Saline lakes of the Seewinkel

Saline lakes are rare in the European inland. They can only be found in Seewinkel and in central Hungary. Very big waters can be found in other parts of the world e.g. in Kazakhstan, Mongolia, Australia and the Etosha pan. But also from the global point of view, these regions are rare. It is one of the main tasks to preserve these unique landscapes. There are about 45 saline lakes between the Neusiedler See and the Hanság that characterise like no other landscape component the Seewinkel area.

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Where do theses shallow saline waters come from?

The creation of the saline lakes along the east shore of the Neusiedler See (Stinkerseen, Illmitzer Zicklacke...) is not completely explored yet, but it might be linked to the formation of the lake embankment. Sediments from the bottom of the lake were deposited by water currents and ice movement. A breech in the embankment led to erosion of an inland depression. This is where the saline lakes could form.

Lange Lacke

The saline lakes of the central Seewinkel (Lange Lacke, Wörthenlacken...) are even older than the Neusiedler See itself: According to the accepted Riedl-theory, so called pingos formed during the Würm ice-age (115.000 to 10.000 years ago). Pingos prevented the Danube from depositing it's sediments there. When the pingos melted, the shallow basins filled with water.

About 13 million years ago, the area was part of the open sea. Huge formations of sediment forced the sea to retreat to the east. According to Husz a soda-carrying soil horizon developed during the last interglacial period with arid climate conditions. The groundwater rose and salt reached the surface by capillary action. The regular desiccation helps to maintain the saline lakes. The bottom of the saline lake is impermeable. If the groundwater reaches this layer from below, salt rises by capillary action into the system of the saline lake. If the groundwater level declines, the salt concentration decreases and the lake desalinates and could even disappear. The saline lakes differ from each other in their chemical composition and soil substratum - that is why it is so important to preserve each and every saline lake.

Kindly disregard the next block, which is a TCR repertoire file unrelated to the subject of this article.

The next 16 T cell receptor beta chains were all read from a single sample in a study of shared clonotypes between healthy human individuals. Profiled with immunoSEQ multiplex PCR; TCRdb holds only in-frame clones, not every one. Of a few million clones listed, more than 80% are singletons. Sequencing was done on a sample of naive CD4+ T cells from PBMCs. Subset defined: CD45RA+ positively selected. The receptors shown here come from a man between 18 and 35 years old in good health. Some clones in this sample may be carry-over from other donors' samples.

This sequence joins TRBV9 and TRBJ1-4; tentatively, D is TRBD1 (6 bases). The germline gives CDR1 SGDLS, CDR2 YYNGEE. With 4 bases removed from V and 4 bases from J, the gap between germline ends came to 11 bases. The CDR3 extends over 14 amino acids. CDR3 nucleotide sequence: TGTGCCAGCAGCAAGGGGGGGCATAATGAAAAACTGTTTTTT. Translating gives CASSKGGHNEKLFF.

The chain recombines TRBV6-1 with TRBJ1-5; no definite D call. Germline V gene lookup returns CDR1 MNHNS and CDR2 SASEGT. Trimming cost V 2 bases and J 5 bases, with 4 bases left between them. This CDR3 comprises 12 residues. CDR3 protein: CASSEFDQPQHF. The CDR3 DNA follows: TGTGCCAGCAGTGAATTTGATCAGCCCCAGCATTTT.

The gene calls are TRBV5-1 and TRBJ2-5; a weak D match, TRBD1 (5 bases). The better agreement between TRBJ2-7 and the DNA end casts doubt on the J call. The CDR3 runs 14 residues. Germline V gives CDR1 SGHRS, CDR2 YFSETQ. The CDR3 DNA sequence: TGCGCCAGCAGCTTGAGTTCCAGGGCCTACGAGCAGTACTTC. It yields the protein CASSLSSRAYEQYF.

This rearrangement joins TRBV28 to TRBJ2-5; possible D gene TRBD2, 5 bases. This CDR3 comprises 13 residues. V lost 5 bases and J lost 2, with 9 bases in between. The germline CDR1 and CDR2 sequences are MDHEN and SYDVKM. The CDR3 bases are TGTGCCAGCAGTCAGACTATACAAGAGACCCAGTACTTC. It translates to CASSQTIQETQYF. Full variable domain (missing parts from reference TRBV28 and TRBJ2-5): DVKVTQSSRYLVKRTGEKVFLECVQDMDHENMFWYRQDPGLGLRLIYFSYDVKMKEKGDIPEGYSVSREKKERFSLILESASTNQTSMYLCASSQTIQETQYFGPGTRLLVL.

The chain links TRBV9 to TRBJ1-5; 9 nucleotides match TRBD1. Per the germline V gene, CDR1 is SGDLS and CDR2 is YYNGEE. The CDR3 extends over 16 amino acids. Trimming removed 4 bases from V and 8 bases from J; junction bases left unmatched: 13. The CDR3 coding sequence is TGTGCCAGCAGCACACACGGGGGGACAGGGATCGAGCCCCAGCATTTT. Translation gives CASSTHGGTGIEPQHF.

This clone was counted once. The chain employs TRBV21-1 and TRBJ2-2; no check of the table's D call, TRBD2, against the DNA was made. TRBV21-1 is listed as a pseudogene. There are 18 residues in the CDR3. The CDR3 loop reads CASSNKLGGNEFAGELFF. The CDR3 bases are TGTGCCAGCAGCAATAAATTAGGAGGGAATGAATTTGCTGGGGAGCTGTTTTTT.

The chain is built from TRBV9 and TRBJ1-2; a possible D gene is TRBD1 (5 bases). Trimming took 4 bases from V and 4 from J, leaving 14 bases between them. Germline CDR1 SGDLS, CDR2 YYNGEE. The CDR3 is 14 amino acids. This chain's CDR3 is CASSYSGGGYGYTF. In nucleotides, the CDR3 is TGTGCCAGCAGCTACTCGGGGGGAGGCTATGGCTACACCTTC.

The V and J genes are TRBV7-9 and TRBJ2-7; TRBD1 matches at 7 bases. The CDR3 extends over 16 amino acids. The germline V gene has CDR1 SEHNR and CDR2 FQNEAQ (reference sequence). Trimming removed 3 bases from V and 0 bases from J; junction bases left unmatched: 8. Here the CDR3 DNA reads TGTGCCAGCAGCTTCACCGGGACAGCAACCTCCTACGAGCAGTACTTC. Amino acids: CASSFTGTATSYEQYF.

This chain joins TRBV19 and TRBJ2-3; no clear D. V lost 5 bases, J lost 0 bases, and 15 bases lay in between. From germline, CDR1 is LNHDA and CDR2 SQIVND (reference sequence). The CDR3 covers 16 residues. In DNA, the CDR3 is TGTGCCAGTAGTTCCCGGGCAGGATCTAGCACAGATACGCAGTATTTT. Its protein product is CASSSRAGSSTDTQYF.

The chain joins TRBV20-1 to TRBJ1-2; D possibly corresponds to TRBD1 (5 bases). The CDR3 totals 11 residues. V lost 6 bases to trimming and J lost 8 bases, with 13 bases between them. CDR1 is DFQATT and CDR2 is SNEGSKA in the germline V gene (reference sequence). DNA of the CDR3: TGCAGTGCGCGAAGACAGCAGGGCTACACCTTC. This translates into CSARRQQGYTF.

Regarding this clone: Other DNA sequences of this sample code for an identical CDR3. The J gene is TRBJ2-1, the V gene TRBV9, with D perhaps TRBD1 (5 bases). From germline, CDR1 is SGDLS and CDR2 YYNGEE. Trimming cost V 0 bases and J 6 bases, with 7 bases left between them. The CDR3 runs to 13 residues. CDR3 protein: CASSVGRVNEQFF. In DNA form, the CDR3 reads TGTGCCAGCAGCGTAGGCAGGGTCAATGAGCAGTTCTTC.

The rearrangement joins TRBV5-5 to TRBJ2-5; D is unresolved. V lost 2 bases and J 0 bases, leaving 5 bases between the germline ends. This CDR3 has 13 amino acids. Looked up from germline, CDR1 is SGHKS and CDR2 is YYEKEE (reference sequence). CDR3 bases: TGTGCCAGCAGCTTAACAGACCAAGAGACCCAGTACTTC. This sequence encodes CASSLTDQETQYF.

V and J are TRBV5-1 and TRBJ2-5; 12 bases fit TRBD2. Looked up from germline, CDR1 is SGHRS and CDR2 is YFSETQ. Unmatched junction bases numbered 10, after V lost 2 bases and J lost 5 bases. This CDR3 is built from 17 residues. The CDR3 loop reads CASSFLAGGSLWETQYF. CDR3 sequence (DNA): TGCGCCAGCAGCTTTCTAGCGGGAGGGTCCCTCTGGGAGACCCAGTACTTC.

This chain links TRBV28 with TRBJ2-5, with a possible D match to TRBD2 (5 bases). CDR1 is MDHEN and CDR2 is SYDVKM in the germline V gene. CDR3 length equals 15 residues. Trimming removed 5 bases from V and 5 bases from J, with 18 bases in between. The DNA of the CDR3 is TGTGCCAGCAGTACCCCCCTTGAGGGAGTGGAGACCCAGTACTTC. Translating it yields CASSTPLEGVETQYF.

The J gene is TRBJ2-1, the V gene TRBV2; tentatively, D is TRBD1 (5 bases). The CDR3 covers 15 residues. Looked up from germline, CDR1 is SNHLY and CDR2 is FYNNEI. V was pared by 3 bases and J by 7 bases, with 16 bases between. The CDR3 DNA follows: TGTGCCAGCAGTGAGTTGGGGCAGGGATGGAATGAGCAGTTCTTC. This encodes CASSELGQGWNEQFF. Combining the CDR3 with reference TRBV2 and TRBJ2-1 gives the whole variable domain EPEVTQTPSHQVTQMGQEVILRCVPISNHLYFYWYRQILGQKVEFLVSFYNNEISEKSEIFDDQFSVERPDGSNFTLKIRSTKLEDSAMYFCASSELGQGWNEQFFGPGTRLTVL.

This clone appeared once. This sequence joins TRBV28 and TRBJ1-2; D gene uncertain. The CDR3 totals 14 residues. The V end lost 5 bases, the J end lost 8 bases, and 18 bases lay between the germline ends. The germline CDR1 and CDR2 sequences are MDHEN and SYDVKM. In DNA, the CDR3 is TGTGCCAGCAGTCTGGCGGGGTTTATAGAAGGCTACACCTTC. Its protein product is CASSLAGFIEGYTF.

Saline lake in late summer

Between the extremes

The water level varies with the seasons, from high water levels in springtime to desiccation in summer. Precipitation and evaporation play the key role. The salt concentration of the saline lakes increases, when the water level drops. The "soda snow" consists of sodium carbonate (Na2CO3) but there can also be Glauber salt (Na2SO4), Epsom salt (MgSO4) and common salt (NaCl).

Sodalacke im Frühsommer

Saline lakes are extreme habitats not only because of their salinity and the changing water level but also because of extreme variations in night and day temperatures. Before total desiccation, temperatures can range from 18 to 38°C. 

Over the course of a year, the water level can vary in depth between 70 cm and total desiccation. Precipitation in autumn and winter compensate the heavy evaporation in summer. Once there were more than 100 saline lakes in this area, but most have been lost due to human interference, some silted in naturally.

Unique flora...

The flora of the Seewinkel is unique. Plants that can tolerate saline conditions (halophytes) have a clear advantage. That is why along the shore of the lakes there are plants whose next of kin grow at seashores. Lepidium cartilagineum, Tripolium pannonicum, Saltwort and Sea Purslane can be found here.

Salicornia europaea

The increasing reed belt at a saline lake can be a sign for natural desalinisation. If the salt concentration drops, the clear advantage of the halophytes disappears. "Normal" plants immigrate; a layer of humus forms and the saline lakes disappear.

...and fauna

Typical inhabitants of the area are the Avocet and the Kentish Plover that only nest in this part of Austria. Many species of birds search for food in the shallow waters and at the shores. Redshanks, Black-tailed Godwits and Lapwings nest here. Other birds, like the Ruff, the Dunlin, the Curlew sandpiper and the Great ringed Plover rest here during their migration. Seagulls, terns and herons rest here as well. Depending on the water level, the saline lakes attract different kinds of ducks and geese. When the water level is high, Black-necked and Little Grebes build their nests here.